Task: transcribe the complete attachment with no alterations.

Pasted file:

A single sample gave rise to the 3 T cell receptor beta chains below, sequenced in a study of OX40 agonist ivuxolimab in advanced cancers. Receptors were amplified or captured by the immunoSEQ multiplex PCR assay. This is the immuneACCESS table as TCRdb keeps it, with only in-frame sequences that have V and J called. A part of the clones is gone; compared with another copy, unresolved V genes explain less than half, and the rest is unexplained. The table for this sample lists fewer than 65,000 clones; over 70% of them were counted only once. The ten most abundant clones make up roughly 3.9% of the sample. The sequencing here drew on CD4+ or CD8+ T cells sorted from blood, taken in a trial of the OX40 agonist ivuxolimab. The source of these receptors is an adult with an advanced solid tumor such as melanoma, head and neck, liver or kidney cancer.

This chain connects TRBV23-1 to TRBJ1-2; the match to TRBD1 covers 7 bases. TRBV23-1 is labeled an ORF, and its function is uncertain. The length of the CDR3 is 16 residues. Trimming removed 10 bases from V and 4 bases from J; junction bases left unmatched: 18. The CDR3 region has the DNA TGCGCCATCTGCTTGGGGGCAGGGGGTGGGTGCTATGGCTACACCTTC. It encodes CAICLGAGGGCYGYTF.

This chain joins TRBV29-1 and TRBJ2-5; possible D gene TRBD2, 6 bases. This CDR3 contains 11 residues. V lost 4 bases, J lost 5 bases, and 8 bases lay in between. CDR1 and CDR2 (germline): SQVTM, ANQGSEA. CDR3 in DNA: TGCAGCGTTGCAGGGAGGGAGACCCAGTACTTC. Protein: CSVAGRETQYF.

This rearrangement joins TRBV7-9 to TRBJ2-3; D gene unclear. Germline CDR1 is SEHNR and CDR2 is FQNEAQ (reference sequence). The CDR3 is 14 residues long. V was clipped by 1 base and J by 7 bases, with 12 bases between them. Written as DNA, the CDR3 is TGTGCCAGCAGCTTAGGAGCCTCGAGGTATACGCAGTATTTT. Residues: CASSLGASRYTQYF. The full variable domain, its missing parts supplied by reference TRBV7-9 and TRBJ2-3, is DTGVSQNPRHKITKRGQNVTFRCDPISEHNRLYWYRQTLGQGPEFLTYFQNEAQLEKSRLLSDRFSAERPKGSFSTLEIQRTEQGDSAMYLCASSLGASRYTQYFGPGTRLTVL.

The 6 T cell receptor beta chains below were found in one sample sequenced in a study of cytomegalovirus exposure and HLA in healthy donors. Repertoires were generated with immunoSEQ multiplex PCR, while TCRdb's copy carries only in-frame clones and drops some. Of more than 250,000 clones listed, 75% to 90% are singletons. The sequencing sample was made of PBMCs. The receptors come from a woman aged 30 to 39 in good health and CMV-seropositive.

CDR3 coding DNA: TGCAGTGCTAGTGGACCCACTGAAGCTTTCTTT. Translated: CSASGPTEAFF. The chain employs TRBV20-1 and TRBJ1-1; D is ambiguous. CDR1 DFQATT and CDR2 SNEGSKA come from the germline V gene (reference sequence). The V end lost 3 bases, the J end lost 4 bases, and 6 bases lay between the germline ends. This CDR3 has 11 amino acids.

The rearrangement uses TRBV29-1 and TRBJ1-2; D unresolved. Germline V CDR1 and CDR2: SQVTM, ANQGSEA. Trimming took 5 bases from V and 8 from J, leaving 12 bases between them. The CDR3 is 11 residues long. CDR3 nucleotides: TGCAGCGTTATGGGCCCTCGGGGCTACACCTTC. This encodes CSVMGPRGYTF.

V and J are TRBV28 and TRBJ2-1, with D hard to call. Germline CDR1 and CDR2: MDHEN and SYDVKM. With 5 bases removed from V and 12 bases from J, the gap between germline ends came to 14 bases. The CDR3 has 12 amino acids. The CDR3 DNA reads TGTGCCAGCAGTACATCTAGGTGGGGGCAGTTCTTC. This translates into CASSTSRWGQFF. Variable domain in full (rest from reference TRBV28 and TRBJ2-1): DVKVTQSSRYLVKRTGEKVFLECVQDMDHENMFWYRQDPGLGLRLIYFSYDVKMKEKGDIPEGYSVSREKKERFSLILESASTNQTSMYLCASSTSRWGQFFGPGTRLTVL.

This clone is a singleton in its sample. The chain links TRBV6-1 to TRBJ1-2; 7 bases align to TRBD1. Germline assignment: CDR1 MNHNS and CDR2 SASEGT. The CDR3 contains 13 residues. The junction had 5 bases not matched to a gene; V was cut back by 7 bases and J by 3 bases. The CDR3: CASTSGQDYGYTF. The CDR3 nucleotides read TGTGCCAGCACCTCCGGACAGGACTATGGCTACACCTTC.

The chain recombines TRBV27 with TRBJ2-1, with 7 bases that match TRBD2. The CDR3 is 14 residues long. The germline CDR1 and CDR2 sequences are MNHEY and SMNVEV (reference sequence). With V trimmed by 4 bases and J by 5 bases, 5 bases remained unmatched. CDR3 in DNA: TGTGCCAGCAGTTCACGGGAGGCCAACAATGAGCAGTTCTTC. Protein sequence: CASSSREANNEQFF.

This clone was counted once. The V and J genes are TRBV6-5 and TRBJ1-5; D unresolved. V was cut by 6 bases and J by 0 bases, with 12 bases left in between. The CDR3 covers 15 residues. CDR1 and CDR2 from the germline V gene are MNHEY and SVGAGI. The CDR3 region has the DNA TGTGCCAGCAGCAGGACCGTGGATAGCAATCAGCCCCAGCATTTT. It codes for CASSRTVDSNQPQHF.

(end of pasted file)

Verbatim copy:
A single sample gave rise to the 3 T cell receptor beta chains below, sequenced in a study of OX40 agonist ivuxolimab in advanced cancers. Receptors were amplified or captured by the immunoSEQ multiplex PCR assay. This is the immuneACCESS table as TCRdb keeps it, with only in-frame sequences that have V and J called. A part of the clones is gone; compared with another copy, unresolved V genes explain less than half, and the rest is unexplained. The table for this sample lists fewer than 65,000 clones; over 70% of them were counted only once. The ten most abundant clones make up roughly 3.9% of the sample. The sequencing here drew on CD4+ or CD8+ T cells sorted from blood, taken in a trial of the OX40 agonist ivuxolimab. The source of these receptors is an adult with an advanced solid tumor such as melanoma, head and neck, liver or kidney cancer.

This chain connects TRBV23-1 to TRBJ1-2; the match to TRBD1 covers 7 bases. TRBV23-1 is labeled an ORF, and its function is uncertain. The length of the CDR3 is 16 residues. Trimming removed 10 bases from V and 4 bases from J; junction bases left unmatched: 18. The CDR3 region has the DNA TGCGCCATCTGCTTGGGGGCAGGGGGTGGGTGCTATGGCTACACCTTC. It encodes CAICLGAGGGCYGYTF.

This chain joins TRBV29-1 and TRBJ2-5; possible D gene TRBD2, 6 bases. This CDR3 contains 11 residues. V lost 4 bases, J lost 5 bases, and 8 bases lay in between. CDR1 and CDR2 (germline): SQVTM, ANQGSEA. CDR3 in DNA: TGCAGCGTTGCAGGGAGGGAGACCCAGTACTTC. Protein: CSVAGRETQYF.

This rearrangement joins TRBV7-9 to TRBJ2-3; D gene unclear. Germline CDR1 is SEHNR and CDR2 is FQNEAQ (reference sequence). The CDR3 is 14 residues long. V was clipped by 1 base and J by 7 bases, with 12 bases between them. Written as DNA, the CDR3 is TGTGCCAGCAGCTTAGGAGCCTCGAGGTATACGCAGTATTTT. Residues: CASSLGASRYTQYF. The full variable domain, its missing parts supplied by reference TRBV7-9 and TRBJ2-3, is DTGVSQNPRHKITKRGQNVTFRCDPISEHNRLYWYRQTLGQGPEFLTYFQNEAQLEKSRLLSDRFSAERPKGSFSTLEIQRTEQGDSAMYLCASSLGASRYTQYFGPGTRLTVL.

The 6 T cell receptor beta chains below were found in one sample sequenced in a study of cytomegalovirus exposure and HLA in healthy donors. Repertoires were generated with immunoSEQ multiplex PCR, while TCRdb's copy carries only in-frame clones and drops some. Of more than 250,000 clones listed, 75% to 90% are singletons. The sequencing sample was made of PBMCs. The receptors come from a woman aged 30 to 39 in good health and CMV-seropositive.

CDR3 coding DNA: TGCAGTGCTAGTGGACCCACTGAAGCTTTCTTT. Translated: CSASGPTEAFF. The chain employs TRBV20-1 and TRBJ1-1; D is ambiguous. CDR1 DFQATT and CDR2 SNEGSKA come from the germline V gene (reference sequence). The V end lost 3 bases, the J end lost 4 bases, and 6 bases lay between the germline ends. This CDR3 has 11 amino acids.

The rearrangement uses TRBV29-1 and TRBJ1-2; D unresolved. Germline V CDR1 and CDR2: SQVTM, ANQGSEA. Trimming took 5 bases from V and 8 from J, leaving 12 bases between them. The CDR3 is 11 residues long. CDR3 nucleotides: TGCAGCGTTATGGGCCCTCGGGGCTACACCTTC. This encodes CSVMGPRGYTF.

V and J are TRBV28 and TRBJ2-1, with D hard to call. Germline CDR1 and CDR2: MDHEN and SYDVKM. With 5 bases removed from V and 12 bases from J, the gap between germline ends came to 14 bases. The CDR3 has 12 amino acids. The CDR3 DNA reads TGTGCCAGCAGTACATCTAGGTGGGGGCAGTTCTTC. This translates into CASSTSRWGQFF. Variable domain in full (rest from reference TRBV28 and TRBJ2-1): DVKVTQSSRYLVKRTGEKVFLECVQDMDHENMFWYRQDPGLGLRLIYFSYDVKMKEKGDIPEGYSVSREKKERFSLILESASTNQTSMYLCASSTSRWGQFFGPGTRLTVL.

This clone is a singleton in its sample. The chain links TRBV6-1 to TRBJ1-2; 7 bases align to TRBD1. Germline assignment: CDR1 MNHNS and CDR2 SASEGT. The CDR3 contains 13 residues. The junction had 5 bases not matched to a gene; V was cut back by 7 bases and J by 3 bases. The CDR3: CASTSGQDYGYTF. The CDR3 nucleotides read TGTGCCAGCACCTCCGGACAGGACTATGGCTACACCTTC.

The chain recombines TRBV27 with TRBJ2-1, with 7 bases that match TRBD2. The CDR3 is 14 residues long. The germline CDR1 and CDR2 sequences are MNHEY and SMNVEV (reference sequence). With V trimmed by 4 bases and J by 5 bases, 5 bases remained unmatched. CDR3 in DNA: TGTGCCAGCAGTTCACGGGAGGCCAACAATGAGCAGTTCTTC. Protein sequence: CASSSREANNEQFF.

This clone was counted once. The V and J genes are TRBV6-5 and TRBJ1-5; D unresolved. V was cut by 6 bases and J by 0 bases, with 12 bases left in between. The CDR3 covers 15 residues. CDR1 and CDR2 from the germline V gene are MNHEY and SVGAGI. The CDR3 region has the DNA TGTGCCAGCAGCAGGACCGTGGATAGCAATCAGCCCCAGCATTTT. It codes for CASSRTVDSNQPQHF.